About half of the Child Geeks we played with knew what the game was all about, while the other half just thought the game was about feeding a monster. Close enough. The Child Geeks liked the fast paced action of the game, but not the chaos that derived from it. According to one Child Geek, “It’s easy to play, but I don’t like how fast the cards can be placed and then resolved. It’s hard to keep track of.” We slowed the game down as fast as we could to help the less experienced Child Geeks, which helped a great deal. By doing so, however, we made the game boring. As one Child Geek put it, “This game needs to be played fast. It needs to be played crazy. This game is like Hot Potato with a cosmic nightmare.” Which describes the game very well, especially the Hot Potato part. The Child Geeks were split when it came time to deliver their votes for approval. Those Child Geeks who were more experienced voted to approve Feed the Shoggoth!, while all the rest decided to let the Shoggoth starve.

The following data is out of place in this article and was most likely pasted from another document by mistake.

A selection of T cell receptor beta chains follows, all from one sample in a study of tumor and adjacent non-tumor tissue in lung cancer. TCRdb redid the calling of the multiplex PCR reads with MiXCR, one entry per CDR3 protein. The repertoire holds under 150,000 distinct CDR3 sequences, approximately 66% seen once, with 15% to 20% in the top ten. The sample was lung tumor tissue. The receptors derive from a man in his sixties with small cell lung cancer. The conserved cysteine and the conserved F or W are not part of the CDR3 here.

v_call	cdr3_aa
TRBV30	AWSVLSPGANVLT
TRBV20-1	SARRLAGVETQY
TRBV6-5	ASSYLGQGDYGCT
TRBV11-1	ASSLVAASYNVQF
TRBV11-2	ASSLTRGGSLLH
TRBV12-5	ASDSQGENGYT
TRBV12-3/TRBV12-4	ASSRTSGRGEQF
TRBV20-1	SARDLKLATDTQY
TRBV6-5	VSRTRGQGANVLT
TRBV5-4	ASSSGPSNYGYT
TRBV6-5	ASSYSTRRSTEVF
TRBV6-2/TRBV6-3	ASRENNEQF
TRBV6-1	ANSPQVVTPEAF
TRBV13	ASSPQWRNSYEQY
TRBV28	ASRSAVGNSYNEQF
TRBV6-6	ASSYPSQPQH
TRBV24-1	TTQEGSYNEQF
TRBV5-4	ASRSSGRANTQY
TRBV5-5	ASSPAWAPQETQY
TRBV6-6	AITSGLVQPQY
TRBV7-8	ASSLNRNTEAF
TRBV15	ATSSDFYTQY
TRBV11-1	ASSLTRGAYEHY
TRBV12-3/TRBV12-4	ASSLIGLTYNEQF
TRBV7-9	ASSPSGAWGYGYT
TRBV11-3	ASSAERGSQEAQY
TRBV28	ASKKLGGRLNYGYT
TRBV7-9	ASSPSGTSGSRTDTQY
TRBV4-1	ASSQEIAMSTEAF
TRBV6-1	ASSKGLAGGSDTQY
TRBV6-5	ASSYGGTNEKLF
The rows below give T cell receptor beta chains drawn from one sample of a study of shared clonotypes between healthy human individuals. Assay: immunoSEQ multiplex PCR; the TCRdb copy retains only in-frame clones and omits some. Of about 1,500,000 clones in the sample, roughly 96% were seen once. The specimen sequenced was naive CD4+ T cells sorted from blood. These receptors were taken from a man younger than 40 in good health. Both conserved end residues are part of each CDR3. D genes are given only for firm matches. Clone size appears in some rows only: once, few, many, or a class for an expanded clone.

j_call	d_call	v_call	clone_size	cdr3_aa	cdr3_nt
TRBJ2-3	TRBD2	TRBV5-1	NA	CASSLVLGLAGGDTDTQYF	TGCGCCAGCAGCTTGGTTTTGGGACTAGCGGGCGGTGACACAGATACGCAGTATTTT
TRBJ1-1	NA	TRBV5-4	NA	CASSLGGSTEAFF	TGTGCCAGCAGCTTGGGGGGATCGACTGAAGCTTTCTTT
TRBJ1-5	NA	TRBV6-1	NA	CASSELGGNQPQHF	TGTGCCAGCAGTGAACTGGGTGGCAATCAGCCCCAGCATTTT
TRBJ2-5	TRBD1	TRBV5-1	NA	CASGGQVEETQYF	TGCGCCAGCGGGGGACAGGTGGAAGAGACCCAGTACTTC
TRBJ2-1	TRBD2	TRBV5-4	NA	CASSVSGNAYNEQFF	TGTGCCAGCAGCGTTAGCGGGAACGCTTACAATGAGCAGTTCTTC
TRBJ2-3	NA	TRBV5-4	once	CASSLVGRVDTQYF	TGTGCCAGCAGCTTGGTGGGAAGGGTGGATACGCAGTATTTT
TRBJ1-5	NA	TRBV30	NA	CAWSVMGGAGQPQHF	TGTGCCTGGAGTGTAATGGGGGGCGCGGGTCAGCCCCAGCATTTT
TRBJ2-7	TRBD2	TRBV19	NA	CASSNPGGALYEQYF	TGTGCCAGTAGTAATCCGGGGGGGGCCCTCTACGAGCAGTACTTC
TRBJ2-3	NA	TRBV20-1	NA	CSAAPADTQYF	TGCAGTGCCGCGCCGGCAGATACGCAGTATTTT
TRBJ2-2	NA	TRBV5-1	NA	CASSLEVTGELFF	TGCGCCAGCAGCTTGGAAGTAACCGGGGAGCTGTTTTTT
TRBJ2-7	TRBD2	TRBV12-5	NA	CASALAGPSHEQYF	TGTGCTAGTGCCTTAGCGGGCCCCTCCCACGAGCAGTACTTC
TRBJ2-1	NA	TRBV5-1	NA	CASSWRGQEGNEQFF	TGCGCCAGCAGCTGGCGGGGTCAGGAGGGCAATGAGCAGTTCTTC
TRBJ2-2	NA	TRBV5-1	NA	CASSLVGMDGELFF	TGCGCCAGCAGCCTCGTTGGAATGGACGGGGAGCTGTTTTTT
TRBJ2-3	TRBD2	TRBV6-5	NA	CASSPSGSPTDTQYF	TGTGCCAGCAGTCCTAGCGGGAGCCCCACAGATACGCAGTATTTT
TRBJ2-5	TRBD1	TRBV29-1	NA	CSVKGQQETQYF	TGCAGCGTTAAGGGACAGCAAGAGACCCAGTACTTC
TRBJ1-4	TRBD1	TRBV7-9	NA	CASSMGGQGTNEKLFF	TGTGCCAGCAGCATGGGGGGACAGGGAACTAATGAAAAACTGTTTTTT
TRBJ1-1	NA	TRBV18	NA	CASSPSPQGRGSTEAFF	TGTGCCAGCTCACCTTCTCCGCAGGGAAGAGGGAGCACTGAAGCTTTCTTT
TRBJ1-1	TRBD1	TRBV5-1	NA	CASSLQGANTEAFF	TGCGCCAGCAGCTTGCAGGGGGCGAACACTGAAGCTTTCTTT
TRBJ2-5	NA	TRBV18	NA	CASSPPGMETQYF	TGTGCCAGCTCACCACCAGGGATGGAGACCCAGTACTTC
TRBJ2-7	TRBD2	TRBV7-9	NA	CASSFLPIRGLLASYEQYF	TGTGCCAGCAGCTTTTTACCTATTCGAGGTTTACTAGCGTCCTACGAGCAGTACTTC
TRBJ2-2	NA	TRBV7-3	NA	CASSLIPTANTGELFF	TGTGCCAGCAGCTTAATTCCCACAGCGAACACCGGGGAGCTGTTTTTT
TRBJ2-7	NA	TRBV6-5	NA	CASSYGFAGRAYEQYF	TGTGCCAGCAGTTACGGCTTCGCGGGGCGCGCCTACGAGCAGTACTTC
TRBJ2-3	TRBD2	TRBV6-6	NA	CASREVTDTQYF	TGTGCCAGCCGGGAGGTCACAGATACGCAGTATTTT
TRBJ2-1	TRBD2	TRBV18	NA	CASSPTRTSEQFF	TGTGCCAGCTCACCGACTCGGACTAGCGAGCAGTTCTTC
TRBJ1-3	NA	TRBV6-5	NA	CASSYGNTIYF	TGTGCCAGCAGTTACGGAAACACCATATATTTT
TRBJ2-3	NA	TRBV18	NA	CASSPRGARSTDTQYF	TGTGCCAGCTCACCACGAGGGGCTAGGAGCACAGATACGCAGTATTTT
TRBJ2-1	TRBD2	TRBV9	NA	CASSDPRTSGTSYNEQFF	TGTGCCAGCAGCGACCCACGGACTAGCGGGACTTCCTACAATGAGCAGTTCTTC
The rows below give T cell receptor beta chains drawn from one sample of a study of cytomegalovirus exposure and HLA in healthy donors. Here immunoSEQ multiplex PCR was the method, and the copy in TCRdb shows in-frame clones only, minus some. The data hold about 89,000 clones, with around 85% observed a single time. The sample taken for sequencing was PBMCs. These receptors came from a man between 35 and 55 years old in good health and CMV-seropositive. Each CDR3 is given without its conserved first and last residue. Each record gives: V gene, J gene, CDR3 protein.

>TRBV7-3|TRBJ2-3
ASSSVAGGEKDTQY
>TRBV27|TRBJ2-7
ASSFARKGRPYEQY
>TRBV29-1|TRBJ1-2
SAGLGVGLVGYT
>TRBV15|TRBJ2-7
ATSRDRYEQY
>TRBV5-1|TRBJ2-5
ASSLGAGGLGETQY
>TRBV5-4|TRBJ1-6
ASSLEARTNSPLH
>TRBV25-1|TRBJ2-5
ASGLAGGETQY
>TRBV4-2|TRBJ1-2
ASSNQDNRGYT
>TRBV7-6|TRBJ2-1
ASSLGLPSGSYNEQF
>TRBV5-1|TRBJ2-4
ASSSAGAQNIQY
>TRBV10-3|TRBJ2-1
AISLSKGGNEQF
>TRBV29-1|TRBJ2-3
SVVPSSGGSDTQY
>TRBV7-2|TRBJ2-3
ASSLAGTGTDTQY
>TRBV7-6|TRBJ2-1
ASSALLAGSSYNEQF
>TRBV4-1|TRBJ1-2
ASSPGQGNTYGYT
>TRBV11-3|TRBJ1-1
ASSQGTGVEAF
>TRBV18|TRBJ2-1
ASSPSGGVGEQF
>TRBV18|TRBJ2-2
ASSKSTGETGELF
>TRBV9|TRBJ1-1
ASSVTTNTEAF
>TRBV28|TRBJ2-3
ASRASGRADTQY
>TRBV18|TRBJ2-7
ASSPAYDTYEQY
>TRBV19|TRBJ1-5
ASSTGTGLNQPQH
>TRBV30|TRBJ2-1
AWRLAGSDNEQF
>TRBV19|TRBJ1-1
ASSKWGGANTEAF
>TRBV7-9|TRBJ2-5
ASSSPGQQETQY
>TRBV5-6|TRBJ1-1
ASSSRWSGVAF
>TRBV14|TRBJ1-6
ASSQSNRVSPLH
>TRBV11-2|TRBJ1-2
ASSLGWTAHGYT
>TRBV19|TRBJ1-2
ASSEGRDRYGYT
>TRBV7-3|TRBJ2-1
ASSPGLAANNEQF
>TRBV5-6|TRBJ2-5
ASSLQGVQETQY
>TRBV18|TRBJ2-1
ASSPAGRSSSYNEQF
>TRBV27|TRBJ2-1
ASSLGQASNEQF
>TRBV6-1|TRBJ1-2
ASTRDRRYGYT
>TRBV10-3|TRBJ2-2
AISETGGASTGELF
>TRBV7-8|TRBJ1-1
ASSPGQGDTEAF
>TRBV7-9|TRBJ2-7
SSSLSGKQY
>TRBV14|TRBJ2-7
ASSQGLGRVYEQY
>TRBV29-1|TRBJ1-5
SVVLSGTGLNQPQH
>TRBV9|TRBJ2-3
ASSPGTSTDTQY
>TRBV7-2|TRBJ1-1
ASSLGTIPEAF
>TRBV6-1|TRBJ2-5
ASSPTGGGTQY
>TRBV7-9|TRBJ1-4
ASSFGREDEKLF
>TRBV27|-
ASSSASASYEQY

The Parent Geeks were very similar to the Child Geeks when it came time to respond to the game. The casual and inexperienced players found Feed the Shoggoth! to be too chaotic and misdirected at times, meaning cards moved to fast. According to one Parent Geek, “I sort of know the backstory of a Shoggoth, but that really doesn’t do anything for the game. What I don’t care for is how hard it is to simply score a point when everyone is messing with you.” More experienced Parent Geeks really enjoyed the game, finding the “messing with other players” game play to be engaging, exciting, and nail-biting. As one Parent Geek put it, “There is nothing worse in Hell, Heaven, or Earth than being eaten by a Shoggoth, especially when you only needed 1 more point to win.” After the Shoggoth was stuffed back into the portal, the Parent Geeks gave Feed the Shoggoth! a mixed approval. The only thing the Parent Geeks did agree on was that Shoggoth was an insufferable bastard.